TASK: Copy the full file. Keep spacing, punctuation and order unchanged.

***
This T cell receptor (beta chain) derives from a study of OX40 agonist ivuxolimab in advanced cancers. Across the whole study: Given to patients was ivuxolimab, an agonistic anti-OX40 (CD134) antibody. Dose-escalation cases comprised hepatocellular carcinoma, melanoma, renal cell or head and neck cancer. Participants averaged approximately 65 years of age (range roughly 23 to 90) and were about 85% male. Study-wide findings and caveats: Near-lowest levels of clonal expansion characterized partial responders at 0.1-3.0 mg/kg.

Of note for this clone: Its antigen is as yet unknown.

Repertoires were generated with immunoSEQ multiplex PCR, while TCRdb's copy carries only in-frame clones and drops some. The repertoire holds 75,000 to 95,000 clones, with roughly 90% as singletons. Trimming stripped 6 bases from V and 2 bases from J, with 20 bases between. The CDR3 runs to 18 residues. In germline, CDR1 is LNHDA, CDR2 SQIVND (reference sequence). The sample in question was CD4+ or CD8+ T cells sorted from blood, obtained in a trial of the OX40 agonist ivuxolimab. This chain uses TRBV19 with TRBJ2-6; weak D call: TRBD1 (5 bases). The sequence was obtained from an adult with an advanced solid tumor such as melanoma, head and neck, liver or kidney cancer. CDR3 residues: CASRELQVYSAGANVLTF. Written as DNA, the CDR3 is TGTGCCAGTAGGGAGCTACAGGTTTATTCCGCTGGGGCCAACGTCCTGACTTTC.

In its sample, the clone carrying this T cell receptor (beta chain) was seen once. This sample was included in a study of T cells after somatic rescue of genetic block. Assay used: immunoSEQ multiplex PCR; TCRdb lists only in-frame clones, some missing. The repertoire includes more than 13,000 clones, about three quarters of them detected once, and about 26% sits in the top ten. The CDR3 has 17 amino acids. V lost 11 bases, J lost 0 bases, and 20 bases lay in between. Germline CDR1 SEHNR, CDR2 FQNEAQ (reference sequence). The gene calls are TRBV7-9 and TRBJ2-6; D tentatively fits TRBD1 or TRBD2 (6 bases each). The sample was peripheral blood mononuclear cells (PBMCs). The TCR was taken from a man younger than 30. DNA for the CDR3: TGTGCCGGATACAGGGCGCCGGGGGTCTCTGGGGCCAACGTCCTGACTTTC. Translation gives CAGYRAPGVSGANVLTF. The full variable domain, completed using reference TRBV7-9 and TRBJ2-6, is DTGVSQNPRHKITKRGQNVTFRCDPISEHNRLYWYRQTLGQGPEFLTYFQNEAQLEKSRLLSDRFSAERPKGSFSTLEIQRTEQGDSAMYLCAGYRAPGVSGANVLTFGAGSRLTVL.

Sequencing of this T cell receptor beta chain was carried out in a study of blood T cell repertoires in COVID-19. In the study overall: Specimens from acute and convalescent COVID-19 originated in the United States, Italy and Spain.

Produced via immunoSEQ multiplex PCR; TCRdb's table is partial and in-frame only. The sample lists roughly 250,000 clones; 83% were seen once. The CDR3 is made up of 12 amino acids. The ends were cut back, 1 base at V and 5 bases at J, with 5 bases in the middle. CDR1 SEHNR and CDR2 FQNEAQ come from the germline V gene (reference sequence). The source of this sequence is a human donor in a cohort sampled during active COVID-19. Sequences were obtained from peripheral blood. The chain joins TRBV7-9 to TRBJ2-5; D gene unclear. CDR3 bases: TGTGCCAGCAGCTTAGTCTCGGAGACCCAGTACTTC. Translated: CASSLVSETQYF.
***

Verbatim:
This T cell receptor (beta chain) derives from a study of OX40 agonist ivuxolimab in advanced cancers. Across the whole study: Given to patients was ivuxolimab, an agonistic anti-OX40 (CD134) antibody. Dose-escalation cases comprised hepatocellular carcinoma, melanoma, renal cell or head and neck cancer. Participants averaged approximately 65 years of age (range roughly 23 to 90) and were about 85% male. Study-wide findings and caveats: Near-lowest levels of clonal expansion characterized partial responders at 0.1-3.0 mg/kg.

Of note for this clone: Its antigen is as yet unknown.

Repertoires were generated with immunoSEQ multiplex PCR, while TCRdb's copy carries only in-frame clones and drops some. The repertoire holds 75,000 to 95,000 clones, with roughly 90% as singletons. Trimming stripped 6 bases from V and 2 bases from J, with 20 bases between. The CDR3 runs to 18 residues. In germline, CDR1 is LNHDA, CDR2 SQIVND (reference sequence). The sample in question was CD4+ or CD8+ T cells sorted from blood, obtained in a trial of the OX40 agonist ivuxolimab. This chain uses TRBV19 with TRBJ2-6; weak D call: TRBD1 (5 bases). The sequence was obtained from an adult with an advanced solid tumor such as melanoma, head and neck, liver or kidney cancer. CDR3 residues: CASRELQVYSAGANVLTF. Written as DNA, the CDR3 is TGTGCCAGTAGGGAGCTACAGGTTTATTCCGCTGGGGCCAACGTCCTGACTTTC.

In its sample, the clone carrying this T cell receptor (beta chain) was seen once. This sample was included in a study of T cells after somatic rescue of genetic block. Assay used: immunoSEQ multiplex PCR; TCRdb lists only in-frame clones, some missing. The repertoire includes more than 13,000 clones, about three quarters of them detected once, and about 26% sits in the top ten. The CDR3 has 17 amino acids. V lost 11 bases, J lost 0 bases, and 20 bases lay in between. Germline CDR1 SEHNR, CDR2 FQNEAQ (reference sequence). The gene calls are TRBV7-9 and TRBJ2-6; D tentatively fits TRBD1 or TRBD2 (6 bases each). The sample was peripheral blood mononuclear cells (PBMCs). The TCR was taken from a man younger than 30. DNA for the CDR3: TGTGCCGGATACAGGGCGCCGGGGGTCTCTGGGGCCAACGTCCTGACTTTC. Translation gives CAGYRAPGVSGANVLTF. The full variable domain, completed using reference TRBV7-9 and TRBJ2-6, is DTGVSQNPRHKITKRGQNVTFRCDPISEHNRLYWYRQTLGQGPEFLTYFQNEAQLEKSRLLSDRFSAERPKGSFSTLEIQRTEQGDSAMYLCAGYRAPGVSGANVLTFGAGSRLTVL.

Sequencing of this T cell receptor beta chain was carried out in a study of blood T cell repertoires in COVID-19. In the study overall: Specimens from acute and convalescent COVID-19 originated in the United States, Italy and Spain.

Produced via immunoSEQ multiplex PCR; TCRdb's table is partial and in-frame only. The sample lists roughly 250,000 clones; 83% were seen once. The CDR3 is made up of 12 amino acids. The ends were cut back, 1 base at V and 5 bases at J, with 5 bases in the middle. CDR1 SEHNR and CDR2 FQNEAQ come from the germline V gene (reference sequence). The source of this sequence is a human donor in a cohort sampled during active COVID-19. Sequences were obtained from peripheral blood. The chain joins TRBV7-9 to TRBJ2-5; D gene unclear. CDR3 bases: TGTGCCAGCAGCTTAGTCTCGGAGACCCAGTACTTC. Translated: CASSLVSETQYF.